A thriving intellectual tradition would require a few pre-requisites. First, there must be a general consensus of some moral norms that are above policy disputes, for example, speaking the truth, respect for the law. Second, institutions and individuals need to restraint themselves from abusing power; the best written constitution can become dysfunctional without forbearance. Third, individuals and institutions engaged in intellectual pursuit need to be financially independent, paid for mostly by citizens. Fourth, politics should not become ‘war by other means’ as the structures that are meant to be ‘neutral’ are rendered ineffective when extreme partisanship takes over. Debates between ‘truth’ and ‘lies’ or between ‘less lies’ and ‘more lies’, may be fair, but cannot be dignified as intellectual.
Noble laureate William Faulkner once declined a dinner invitation from President Kennedy saying “Why that’s a hundred miles away. that’s a long way to go just to eat.” There is no compelling reason for persons in academia, literature and art to hobnob with people in power. Political dis-enfranchisement over generations can build a mystic around power and even intellectuals may unnecessarily seek companionship of powerful people. The ability to stand up rather than crawl is what brings admiration for public intellectuals, not abject surrender.
The impediments to rich traditions of intellectual activity are overcome when society jealously guards free thinking in various direct and indirect ways. People turn up in large numbers to listen to serious speakers. They indirectly finance intellectual activities by buying books, magazines, newspapers. In turn, these public intellectuals mount sharp critiques of the establishment through writings, satire and humour, works of art, cinema, and plays. Those in power cannot ignore these criticisms and have to reason out. So, basically two factors are essential for sustaining a culture of informed debate and rich knowledge-industry. First is public participation and support. Second, institutions of higher learning, research, professional bodies, media etc. or in short, the ‘knowledge infrastructure’ keep producing intellectual giants from time-to-time. These thought leaders, then, stand up to any form of bullying. In them, various ideas in society find credible and robust expression.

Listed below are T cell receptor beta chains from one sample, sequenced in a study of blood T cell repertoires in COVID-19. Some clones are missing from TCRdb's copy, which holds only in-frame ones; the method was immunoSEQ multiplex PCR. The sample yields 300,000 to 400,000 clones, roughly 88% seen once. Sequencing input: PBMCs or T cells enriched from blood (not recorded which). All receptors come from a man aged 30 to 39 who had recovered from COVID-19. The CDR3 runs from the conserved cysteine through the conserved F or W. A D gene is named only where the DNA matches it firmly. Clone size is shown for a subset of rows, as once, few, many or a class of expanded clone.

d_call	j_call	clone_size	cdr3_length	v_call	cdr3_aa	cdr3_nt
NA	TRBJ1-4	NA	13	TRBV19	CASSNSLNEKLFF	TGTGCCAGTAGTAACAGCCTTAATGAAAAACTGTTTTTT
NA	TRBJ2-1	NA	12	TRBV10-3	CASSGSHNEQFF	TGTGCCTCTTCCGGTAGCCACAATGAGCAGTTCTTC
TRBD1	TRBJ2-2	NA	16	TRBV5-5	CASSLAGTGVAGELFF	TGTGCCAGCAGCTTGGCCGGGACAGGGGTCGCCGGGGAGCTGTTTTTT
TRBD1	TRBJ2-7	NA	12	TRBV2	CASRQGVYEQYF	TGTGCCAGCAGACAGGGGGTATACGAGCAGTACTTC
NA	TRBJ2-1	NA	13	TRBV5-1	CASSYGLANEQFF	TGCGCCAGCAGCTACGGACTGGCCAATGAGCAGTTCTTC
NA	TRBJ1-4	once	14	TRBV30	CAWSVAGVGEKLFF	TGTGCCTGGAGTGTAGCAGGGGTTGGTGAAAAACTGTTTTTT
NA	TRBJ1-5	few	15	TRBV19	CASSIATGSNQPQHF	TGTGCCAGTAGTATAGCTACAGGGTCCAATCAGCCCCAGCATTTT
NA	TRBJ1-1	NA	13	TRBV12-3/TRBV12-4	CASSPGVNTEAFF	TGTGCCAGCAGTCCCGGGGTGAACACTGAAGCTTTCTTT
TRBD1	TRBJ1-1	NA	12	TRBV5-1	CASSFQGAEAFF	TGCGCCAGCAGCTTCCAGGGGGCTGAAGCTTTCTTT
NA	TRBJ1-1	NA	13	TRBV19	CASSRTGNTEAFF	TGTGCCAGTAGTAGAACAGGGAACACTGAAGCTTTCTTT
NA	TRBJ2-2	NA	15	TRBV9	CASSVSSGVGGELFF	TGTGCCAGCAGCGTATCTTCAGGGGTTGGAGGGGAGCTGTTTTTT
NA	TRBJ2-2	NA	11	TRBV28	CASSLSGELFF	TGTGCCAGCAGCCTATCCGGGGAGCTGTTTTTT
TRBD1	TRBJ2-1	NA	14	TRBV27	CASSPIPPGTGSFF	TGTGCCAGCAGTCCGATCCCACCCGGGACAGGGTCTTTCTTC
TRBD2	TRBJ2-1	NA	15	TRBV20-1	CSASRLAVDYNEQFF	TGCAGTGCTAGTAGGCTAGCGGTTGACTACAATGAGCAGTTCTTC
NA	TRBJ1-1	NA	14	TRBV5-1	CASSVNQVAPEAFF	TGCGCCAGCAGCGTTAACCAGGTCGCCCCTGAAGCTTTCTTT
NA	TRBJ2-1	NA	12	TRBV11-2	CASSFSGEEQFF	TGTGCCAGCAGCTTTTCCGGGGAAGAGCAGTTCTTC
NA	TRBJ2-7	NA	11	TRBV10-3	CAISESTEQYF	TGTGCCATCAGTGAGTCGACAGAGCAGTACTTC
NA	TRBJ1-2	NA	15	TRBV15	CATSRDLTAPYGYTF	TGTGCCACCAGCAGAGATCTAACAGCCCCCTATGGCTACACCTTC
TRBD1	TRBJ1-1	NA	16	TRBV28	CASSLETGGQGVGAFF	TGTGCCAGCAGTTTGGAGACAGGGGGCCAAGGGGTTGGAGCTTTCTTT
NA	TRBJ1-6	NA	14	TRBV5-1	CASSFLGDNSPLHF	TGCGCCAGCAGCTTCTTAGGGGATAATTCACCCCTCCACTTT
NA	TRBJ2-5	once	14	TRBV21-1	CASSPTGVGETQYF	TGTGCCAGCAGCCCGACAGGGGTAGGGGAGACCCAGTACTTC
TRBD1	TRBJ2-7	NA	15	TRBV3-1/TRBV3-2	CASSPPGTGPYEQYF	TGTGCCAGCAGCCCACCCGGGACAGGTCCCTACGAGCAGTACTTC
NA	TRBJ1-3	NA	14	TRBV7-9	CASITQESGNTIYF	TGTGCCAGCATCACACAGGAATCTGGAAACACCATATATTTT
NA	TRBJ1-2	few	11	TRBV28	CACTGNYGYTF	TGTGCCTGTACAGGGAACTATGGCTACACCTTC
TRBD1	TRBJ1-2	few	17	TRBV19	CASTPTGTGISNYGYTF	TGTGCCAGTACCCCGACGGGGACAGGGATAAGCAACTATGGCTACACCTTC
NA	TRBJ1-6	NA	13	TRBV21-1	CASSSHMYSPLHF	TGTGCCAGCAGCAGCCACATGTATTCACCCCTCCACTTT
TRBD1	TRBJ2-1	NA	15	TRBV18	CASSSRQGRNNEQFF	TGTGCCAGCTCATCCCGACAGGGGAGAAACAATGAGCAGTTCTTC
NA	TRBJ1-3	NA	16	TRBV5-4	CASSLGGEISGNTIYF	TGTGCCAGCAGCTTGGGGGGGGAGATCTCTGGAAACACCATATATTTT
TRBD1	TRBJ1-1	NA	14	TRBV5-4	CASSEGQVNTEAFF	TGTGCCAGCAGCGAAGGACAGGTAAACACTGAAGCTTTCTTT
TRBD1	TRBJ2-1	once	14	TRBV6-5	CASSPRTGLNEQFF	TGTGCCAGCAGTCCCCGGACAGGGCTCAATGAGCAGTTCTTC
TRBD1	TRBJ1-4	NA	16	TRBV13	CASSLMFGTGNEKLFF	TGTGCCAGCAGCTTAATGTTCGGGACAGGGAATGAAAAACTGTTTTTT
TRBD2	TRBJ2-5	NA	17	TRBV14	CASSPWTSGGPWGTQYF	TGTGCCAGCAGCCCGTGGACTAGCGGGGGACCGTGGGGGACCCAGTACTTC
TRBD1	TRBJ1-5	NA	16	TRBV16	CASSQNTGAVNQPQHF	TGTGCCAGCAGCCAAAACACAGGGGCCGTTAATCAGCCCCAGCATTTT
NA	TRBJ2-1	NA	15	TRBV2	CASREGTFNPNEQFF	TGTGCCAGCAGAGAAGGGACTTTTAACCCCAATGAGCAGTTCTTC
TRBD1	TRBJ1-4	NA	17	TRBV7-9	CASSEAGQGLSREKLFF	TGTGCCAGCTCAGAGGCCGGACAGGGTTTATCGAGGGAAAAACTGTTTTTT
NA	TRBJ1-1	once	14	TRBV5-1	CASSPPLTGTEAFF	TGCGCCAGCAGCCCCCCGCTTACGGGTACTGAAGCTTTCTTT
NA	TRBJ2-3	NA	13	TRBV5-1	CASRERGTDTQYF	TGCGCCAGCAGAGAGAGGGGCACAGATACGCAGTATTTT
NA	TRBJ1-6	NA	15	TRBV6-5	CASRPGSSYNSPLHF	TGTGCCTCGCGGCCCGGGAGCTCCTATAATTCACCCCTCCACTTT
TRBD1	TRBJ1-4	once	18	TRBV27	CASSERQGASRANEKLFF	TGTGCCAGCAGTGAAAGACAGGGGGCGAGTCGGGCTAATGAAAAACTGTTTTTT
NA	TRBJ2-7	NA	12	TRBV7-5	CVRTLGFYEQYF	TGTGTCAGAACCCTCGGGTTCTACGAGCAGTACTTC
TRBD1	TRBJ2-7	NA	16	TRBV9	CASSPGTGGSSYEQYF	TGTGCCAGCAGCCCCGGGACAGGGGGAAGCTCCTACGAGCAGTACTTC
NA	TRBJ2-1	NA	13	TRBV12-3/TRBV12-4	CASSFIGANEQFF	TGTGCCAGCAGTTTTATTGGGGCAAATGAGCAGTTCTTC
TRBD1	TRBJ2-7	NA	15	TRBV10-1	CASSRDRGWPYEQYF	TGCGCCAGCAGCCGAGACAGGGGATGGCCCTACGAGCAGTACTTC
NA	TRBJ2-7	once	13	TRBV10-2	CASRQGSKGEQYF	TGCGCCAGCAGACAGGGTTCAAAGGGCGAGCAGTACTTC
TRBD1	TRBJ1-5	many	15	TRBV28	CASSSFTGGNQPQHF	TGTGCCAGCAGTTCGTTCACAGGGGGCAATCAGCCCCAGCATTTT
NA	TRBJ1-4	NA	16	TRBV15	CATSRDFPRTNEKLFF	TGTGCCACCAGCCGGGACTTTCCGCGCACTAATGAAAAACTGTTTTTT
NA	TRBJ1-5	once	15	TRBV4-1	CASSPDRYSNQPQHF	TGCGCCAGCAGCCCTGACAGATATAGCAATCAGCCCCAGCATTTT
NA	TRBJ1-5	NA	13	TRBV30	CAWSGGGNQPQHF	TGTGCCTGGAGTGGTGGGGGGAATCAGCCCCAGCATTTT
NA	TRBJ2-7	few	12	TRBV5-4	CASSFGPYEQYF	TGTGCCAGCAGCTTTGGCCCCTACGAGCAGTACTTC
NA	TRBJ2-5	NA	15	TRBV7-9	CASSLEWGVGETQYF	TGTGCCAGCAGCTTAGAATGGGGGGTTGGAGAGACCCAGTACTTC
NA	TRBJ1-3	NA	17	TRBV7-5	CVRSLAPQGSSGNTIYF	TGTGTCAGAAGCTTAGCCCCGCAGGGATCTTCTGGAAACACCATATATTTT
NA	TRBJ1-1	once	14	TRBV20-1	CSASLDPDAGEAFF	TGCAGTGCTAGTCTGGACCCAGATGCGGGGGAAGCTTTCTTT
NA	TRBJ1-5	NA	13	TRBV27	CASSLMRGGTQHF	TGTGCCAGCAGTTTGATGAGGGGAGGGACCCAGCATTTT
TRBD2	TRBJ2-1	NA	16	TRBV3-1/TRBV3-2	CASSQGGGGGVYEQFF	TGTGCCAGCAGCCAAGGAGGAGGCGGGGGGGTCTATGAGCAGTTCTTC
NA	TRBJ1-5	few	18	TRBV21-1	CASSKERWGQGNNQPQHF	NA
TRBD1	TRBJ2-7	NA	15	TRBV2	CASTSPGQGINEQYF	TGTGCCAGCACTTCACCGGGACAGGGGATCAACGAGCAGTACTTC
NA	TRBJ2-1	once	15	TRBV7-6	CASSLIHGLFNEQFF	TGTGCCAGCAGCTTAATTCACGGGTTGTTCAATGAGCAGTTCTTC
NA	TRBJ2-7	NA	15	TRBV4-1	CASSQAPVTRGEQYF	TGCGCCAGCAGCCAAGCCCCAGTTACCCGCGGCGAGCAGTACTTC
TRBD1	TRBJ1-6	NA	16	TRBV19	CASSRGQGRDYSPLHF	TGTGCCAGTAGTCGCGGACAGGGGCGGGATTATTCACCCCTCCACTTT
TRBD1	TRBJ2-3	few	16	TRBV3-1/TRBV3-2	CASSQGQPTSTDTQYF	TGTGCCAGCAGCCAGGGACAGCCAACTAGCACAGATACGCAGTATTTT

When a society faces a crisis, there are significant ‘social causes’ that intellectuals can espouse and find larger acceptability. For example, the Odia language movement gave the state tallest of public intellectuals, who are followed to this day. Freedom movement was also led by people with greatest of intellectual calibre. But, not all generations will face extra-ordinary historical situations. The only way to foster a robust intellectual culture is for the knowledge infrastructure to deliver in normal times. On their part, public intellectuals should be familiar with current ideas in the world and not be looking back in times all the time. The generations growing up with deluge of information, ‘Ted talks’ and ‘Social Media’ cannot be easily impressed unless intellectual activities are of comparable global standards. To begin with, educated people should be less unmindful of society’s intellectual decay and not encourage’anti-intellectualism’ emerging as a desirable trend.
The writer is an IPS officer, views are personal.
This is an unabridged version of the article carried on the May 11, 2018, edition of Orissa POST.